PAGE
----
Summer brings with it a certain set of rites and rituals — and everyone’s are personal and unique. For our summer-long ode to the season, T has invited writers to share their own. First up is Salvatore Scibona, who writes about the joys of lying nude on a hot day.
Twenty-five years ago, after a long and dismal winter of leaden skies, the sun came out.
I was at school in Maryland. Barefoot, I left the dorm. The heat was mild and glorious. My classmates, in various states of undress, lay splayed on stone benches, talking softly or napping in clumps like seals while the dirty snow melted around them. I sat on the sun-soaked concrete steps of the dorm, needless of any possessions, resenting no one and nothing except my clothes, which I badly wanted to take off.
This would become a theme, the desire to be naked in the sun. Maybe there once lived some hopeless person who never had the urge, but it feels as innate and universal as thirst. And once you’ve found your isolated spot or stretch of sanctioned beach and have stripped down, who can deny a sense of common cause not only with the rest of humankind but with the animals? When you sunbathe naked, you are subjecting yourself to the same condition and to the same star as every creature that ever crept or crawled into the daylight without recourse to underpants. The pleasure is both carnal and otherworldly. Nothing civilization has to offer can compete.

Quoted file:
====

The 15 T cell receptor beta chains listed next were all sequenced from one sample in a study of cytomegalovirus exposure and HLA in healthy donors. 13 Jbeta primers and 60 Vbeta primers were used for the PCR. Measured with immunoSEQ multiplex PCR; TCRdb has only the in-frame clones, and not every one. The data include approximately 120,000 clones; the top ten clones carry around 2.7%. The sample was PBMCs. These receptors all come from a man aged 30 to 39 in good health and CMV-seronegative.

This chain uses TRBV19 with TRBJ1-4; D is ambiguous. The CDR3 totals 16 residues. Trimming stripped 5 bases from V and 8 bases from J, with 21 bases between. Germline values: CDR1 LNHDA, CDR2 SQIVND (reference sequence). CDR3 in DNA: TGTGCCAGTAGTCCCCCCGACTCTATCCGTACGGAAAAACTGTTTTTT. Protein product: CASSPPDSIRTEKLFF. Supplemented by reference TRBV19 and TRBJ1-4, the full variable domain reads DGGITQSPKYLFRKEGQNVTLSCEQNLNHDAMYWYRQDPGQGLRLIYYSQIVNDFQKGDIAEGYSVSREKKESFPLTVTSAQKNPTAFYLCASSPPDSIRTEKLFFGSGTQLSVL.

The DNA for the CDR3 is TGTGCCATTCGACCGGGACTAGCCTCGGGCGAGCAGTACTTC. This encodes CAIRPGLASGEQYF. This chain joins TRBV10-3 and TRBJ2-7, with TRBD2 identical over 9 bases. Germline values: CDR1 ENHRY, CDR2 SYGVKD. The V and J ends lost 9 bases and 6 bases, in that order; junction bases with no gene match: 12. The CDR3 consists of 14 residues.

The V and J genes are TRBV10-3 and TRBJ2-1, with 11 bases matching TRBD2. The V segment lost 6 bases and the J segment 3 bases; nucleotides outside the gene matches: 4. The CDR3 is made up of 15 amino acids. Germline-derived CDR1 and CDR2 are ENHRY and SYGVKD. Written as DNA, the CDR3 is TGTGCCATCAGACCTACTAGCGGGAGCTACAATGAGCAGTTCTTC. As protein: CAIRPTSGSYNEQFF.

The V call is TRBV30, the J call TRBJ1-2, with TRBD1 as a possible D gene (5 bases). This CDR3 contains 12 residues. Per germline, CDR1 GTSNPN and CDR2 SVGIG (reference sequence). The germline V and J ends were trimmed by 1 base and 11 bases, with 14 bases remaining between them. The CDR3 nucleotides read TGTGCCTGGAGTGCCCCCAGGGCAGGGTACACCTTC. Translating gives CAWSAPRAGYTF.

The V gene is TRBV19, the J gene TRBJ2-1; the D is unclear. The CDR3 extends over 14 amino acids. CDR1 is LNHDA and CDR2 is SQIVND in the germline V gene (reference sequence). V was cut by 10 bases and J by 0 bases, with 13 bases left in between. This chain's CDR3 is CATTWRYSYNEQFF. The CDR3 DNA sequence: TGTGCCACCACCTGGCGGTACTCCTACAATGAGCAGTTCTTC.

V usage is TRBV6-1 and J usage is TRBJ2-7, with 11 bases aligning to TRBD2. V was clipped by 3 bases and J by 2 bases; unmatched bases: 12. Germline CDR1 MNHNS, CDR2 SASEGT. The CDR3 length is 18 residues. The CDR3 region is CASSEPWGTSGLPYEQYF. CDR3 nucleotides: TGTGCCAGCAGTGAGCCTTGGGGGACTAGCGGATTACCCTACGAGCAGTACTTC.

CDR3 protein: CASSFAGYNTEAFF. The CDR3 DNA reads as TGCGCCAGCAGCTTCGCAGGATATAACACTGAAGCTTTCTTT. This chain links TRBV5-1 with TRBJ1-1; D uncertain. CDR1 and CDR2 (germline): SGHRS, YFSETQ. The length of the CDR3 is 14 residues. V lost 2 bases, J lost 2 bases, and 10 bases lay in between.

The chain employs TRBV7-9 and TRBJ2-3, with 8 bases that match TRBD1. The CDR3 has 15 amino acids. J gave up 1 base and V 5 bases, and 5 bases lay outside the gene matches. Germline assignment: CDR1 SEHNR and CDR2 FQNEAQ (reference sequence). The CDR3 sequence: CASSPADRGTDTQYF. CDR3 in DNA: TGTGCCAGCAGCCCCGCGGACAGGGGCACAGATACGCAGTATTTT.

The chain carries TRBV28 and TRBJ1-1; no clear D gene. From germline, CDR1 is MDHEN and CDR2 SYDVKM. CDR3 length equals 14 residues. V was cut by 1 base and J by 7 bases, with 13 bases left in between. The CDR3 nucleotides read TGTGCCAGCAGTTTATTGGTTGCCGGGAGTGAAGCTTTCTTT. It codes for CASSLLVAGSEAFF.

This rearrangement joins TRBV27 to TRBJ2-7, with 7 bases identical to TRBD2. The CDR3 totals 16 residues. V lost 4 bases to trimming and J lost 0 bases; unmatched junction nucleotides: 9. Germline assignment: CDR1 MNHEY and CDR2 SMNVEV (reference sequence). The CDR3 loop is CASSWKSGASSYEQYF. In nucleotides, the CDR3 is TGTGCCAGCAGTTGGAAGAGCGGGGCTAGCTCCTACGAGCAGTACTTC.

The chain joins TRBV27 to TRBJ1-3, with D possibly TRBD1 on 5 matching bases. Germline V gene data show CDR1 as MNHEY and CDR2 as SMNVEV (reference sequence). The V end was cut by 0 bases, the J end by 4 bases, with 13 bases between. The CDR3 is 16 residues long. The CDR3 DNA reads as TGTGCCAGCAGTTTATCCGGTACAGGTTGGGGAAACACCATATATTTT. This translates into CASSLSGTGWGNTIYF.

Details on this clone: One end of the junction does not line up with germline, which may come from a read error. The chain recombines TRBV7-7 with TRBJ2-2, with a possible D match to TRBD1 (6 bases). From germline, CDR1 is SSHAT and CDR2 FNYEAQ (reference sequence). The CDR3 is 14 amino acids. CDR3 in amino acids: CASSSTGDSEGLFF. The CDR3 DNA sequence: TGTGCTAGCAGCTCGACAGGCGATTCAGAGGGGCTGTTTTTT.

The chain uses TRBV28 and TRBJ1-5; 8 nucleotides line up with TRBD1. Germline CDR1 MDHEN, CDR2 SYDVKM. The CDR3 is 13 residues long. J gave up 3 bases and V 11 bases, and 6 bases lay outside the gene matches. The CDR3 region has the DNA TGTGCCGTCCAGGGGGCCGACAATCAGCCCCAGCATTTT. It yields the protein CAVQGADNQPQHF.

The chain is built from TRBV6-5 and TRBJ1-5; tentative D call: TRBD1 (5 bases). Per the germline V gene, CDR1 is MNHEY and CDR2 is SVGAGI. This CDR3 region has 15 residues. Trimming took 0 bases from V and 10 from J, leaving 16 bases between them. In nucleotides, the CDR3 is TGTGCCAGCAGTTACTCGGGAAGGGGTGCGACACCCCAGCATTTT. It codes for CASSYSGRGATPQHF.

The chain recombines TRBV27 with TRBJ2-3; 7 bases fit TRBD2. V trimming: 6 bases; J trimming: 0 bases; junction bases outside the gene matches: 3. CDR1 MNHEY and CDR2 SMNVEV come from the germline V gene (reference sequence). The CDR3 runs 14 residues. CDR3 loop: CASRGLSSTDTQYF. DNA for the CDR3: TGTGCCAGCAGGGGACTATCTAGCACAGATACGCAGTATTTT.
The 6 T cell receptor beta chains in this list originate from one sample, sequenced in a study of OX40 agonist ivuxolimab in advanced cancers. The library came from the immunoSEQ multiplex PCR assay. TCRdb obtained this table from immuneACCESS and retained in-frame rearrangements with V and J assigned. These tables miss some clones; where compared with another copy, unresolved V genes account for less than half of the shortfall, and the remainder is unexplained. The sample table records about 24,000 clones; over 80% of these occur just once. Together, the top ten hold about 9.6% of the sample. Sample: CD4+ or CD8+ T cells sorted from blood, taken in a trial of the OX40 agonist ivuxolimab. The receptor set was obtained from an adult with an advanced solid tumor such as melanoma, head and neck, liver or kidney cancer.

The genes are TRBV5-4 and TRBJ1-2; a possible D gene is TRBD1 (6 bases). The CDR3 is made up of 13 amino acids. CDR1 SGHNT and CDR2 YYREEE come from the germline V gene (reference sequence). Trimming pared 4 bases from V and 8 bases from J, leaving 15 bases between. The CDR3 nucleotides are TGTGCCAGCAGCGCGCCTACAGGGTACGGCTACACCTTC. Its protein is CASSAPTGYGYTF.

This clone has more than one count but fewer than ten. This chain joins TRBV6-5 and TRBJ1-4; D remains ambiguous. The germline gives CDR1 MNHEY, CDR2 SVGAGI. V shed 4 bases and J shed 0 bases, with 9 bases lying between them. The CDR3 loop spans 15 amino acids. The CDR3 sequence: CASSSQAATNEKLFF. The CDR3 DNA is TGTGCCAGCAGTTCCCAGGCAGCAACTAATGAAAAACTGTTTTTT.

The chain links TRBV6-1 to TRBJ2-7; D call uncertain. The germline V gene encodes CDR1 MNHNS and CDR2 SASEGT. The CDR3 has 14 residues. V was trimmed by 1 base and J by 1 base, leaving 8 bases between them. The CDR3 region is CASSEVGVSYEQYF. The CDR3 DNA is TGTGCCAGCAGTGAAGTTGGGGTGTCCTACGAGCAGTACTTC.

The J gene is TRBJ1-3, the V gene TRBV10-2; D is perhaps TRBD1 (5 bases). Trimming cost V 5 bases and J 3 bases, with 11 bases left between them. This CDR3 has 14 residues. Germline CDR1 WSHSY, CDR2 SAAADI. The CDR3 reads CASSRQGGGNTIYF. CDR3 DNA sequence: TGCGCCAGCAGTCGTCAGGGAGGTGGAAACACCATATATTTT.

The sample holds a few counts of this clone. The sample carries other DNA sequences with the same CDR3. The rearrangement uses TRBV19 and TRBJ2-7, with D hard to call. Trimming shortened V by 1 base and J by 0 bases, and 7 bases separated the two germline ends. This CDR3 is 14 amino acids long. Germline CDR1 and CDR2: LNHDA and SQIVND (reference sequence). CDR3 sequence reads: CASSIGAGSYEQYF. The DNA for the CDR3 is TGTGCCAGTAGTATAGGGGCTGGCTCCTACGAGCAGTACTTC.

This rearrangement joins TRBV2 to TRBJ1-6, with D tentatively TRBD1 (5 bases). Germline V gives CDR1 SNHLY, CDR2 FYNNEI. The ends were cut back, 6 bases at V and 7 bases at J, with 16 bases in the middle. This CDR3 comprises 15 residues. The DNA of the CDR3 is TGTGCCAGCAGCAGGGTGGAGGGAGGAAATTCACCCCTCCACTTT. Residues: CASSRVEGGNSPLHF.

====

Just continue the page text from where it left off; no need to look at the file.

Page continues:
But why stop at animals? At dinner that day, one of my classmates looked gloomily at his cafeteria plate and said, “I’m so sick of food. Why can’t I stick my foot in a bucket of dirt and photosynthesize?”
We all agreed the sun that day had fed a sort of appetite, but the mechanism of nutrition eluded us. That year, I learned in a reading group that the molecular structures of hemoglobin and chlorophyll resemble each other almost exactly. In both molecules, more than a hundred atoms of hydrogen, nitrogen, oxygen and carbon are arranged in identical concentric rings that surround a single atom of metal. In hemoglobin, the atom is iron; in chlorophyll, the atom is magnesium. The molecule that makes our blood red and brings oxygen to our cells is nearly the same as the one that makes leaves green and allows them to create a plant’s food from carbon dioxide, water and light.
This proves nothing about the popularity of nude beaches or the heliotropism of my feelings. My classmate could not, in the end, eat the sunshine. But the question remains why prostrating oneself naked to a fusion reaction of unimaginable violence can produce a feeling of such perfect peace.
When the sun is blazing and privacy allows, I sometimes take it all off and let the sun have at me. Lying naked on a rock, in a break of trees, where no one can find you, and under the sun, consciousness is moved to work on intuitions otherwise buried in time. Your unexceptional body, your only creature — formed like everyone else’s in dependence on the particular spectrum of radiation emitted by this star — is living its only life.
Right now. Hiding nothing from the ongoing explosion that started it and sustains it. Sun, mind and body in agreement.
Salvatore Scibona is the author of two novels, “The Volunteer” (2019) and “The End” (2008). He is the director of the Dorothy and Lewis B. Cullman Center for Scholars and Writers at the New York Public Library.